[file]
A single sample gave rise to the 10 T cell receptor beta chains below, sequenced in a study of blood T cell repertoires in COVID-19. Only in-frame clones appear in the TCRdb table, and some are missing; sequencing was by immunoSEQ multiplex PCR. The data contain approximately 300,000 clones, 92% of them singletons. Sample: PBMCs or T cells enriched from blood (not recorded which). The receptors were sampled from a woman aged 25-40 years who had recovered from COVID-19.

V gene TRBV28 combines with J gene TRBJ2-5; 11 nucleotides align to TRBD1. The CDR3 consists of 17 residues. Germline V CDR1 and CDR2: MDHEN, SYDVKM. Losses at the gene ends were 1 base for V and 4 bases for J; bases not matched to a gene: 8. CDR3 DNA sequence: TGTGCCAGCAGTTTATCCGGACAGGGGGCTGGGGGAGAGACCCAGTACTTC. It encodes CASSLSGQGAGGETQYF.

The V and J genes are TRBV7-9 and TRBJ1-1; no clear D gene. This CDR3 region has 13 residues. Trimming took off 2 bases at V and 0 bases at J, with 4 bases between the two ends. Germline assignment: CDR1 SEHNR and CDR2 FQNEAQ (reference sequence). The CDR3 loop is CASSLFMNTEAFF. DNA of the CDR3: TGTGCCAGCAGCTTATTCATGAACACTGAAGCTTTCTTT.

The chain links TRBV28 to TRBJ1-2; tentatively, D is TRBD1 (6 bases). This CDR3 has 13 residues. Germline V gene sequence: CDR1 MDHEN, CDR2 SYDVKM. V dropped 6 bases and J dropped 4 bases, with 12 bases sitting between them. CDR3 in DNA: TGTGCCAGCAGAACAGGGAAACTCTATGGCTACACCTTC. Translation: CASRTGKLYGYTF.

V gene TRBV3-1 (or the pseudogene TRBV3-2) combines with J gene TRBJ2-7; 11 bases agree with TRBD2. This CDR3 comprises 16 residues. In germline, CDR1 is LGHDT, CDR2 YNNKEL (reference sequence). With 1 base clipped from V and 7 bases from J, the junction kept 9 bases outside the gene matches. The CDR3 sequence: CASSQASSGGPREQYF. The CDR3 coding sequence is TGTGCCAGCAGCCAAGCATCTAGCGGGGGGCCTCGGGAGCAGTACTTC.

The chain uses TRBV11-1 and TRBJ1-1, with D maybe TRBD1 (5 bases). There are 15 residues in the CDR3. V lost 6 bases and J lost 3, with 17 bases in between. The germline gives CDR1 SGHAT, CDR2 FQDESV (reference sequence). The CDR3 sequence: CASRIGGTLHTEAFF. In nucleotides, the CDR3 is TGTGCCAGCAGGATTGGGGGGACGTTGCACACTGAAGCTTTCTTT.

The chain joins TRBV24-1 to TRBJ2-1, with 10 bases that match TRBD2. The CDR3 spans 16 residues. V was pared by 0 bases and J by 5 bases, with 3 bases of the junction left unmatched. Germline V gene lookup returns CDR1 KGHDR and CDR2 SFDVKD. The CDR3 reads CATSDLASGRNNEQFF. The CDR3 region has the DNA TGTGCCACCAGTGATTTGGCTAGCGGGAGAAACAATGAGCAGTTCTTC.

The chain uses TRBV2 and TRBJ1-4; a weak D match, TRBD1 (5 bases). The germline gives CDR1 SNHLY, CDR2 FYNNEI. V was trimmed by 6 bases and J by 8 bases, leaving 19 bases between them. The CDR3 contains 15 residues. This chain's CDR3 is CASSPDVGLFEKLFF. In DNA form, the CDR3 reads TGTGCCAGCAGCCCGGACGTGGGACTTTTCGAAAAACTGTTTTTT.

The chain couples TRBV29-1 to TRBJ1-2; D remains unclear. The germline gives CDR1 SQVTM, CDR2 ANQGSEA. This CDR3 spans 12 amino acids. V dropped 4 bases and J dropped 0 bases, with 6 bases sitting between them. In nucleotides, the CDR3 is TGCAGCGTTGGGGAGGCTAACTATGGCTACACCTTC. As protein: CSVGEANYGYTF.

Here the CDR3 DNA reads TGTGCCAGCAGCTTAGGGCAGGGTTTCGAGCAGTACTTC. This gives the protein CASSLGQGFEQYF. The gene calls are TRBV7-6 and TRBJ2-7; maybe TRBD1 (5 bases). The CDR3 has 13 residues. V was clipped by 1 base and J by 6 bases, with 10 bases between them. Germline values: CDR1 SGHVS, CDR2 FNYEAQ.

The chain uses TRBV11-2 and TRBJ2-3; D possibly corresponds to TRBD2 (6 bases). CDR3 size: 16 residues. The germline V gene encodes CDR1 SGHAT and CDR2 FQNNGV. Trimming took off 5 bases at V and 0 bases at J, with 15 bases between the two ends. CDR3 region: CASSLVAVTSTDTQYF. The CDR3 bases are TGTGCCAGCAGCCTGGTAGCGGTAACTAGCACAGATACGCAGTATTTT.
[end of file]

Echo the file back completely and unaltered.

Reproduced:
A single sample gave rise to the 10 T cell receptor beta chains below, sequenced in a study of blood T cell repertoires in COVID-19. Only in-frame clones appear in the TCRdb table, and some are missing; sequencing was by immunoSEQ multiplex PCR. The data contain approximately 300,000 clones, 92% of them singletons. Sample: PBMCs or T cells enriched from blood (not recorded which). The receptors were sampled from a woman aged 25-40 years who had recovered from COVID-19.

V gene TRBV28 combines with J gene TRBJ2-5; 11 nucleotides align to TRBD1. The CDR3 consists of 17 residues. Germline V CDR1 and CDR2: MDHEN, SYDVKM. Losses at the gene ends were 1 base for V and 4 bases for J; bases not matched to a gene: 8. CDR3 DNA sequence: TGTGCCAGCAGTTTATCCGGACAGGGGGCTGGGGGAGAGACCCAGTACTTC. It encodes CASSLSGQGAGGETQYF.

The V and J genes are TRBV7-9 and TRBJ1-1; no clear D gene. This CDR3 region has 13 residues. Trimming took off 2 bases at V and 0 bases at J, with 4 bases between the two ends. Germline assignment: CDR1 SEHNR and CDR2 FQNEAQ (reference sequence). The CDR3 loop is CASSLFMNTEAFF. DNA of the CDR3: TGTGCCAGCAGCTTATTCATGAACACTGAAGCTTTCTTT.

The chain links TRBV28 to TRBJ1-2; tentatively, D is TRBD1 (6 bases). This CDR3 has 13 residues. Germline V gene sequence: CDR1 MDHEN, CDR2 SYDVKM. V dropped 6 bases and J dropped 4 bases, with 12 bases sitting between them. CDR3 in DNA: TGTGCCAGCAGAACAGGGAAACTCTATGGCTACACCTTC. Translation: CASRTGKLYGYTF.

V gene TRBV3-1 (or the pseudogene TRBV3-2) combines with J gene TRBJ2-7; 11 bases agree with TRBD2. This CDR3 comprises 16 residues. In germline, CDR1 is LGHDT, CDR2 YNNKEL (reference sequence). With 1 base clipped from V and 7 bases from J, the junction kept 9 bases outside the gene matches. The CDR3 sequence: CASSQASSGGPREQYF. The CDR3 coding sequence is TGTGCCAGCAGCCAAGCATCTAGCGGGGGGCCTCGGGAGCAGTACTTC.

The chain uses TRBV11-1 and TRBJ1-1, with D maybe TRBD1 (5 bases). There are 15 residues in the CDR3. V lost 6 bases and J lost 3, with 17 bases in between. The germline gives CDR1 SGHAT, CDR2 FQDESV (reference sequence). The CDR3 sequence: CASRIGGTLHTEAFF. In nucleotides, the CDR3 is TGTGCCAGCAGGATTGGGGGGACGTTGCACACTGAAGCTTTCTTT.

The chain joins TRBV24-1 to TRBJ2-1, with 10 bases that match TRBD2. The CDR3 spans 16 residues. V was pared by 0 bases and J by 5 bases, with 3 bases of the junction left unmatched. Germline V gene lookup returns CDR1 KGHDR and CDR2 SFDVKD. The CDR3 reads CATSDLASGRNNEQFF. The CDR3 region has the DNA TGTGCCACCAGTGATTTGGCTAGCGGGAGAAACAATGAGCAGTTCTTC.

The chain uses TRBV2 and TRBJ1-4; a weak D match, TRBD1 (5 bases). The germline gives CDR1 SNHLY, CDR2 FYNNEI. V was trimmed by 6 bases and J by 8 bases, leaving 19 bases between them. The CDR3 contains 15 residues. This chain's CDR3 is CASSPDVGLFEKLFF. In DNA form, the CDR3 reads TGTGCCAGCAGCCCGGACGTGGGACTTTTCGAAAAACTGTTTTTT.

The chain couples TRBV29-1 to TRBJ1-2; D remains unclear. The germline gives CDR1 SQVTM, CDR2 ANQGSEA. This CDR3 spans 12 amino acids. V dropped 4 bases and J dropped 0 bases, with 6 bases sitting between them. In nucleotides, the CDR3 is TGCAGCGTTGGGGAGGCTAACTATGGCTACACCTTC. As protein: CSVGEANYGYTF.

Here the CDR3 DNA reads TGTGCCAGCAGCTTAGGGCAGGGTTTCGAGCAGTACTTC. This gives the protein CASSLGQGFEQYF. The gene calls are TRBV7-6 and TRBJ2-7; maybe TRBD1 (5 bases). The CDR3 has 13 residues. V was clipped by 1 base and J by 6 bases, with 10 bases between them. Germline values: CDR1 SGHVS, CDR2 FNYEAQ.

The chain uses TRBV11-2 and TRBJ2-3; D possibly corresponds to TRBD2 (6 bases). CDR3 size: 16 residues. The germline V gene encodes CDR1 SGHAT and CDR2 FQNNGV. Trimming took off 5 bases at V and 0 bases at J, with 15 bases between the two ends. CDR3 region: CASSLVAVTSTDTQYF. The CDR3 bases are TGTGCCAGCAGCCTGGTAGCGGTAACTAGCACAGATACGCAGTATTTT.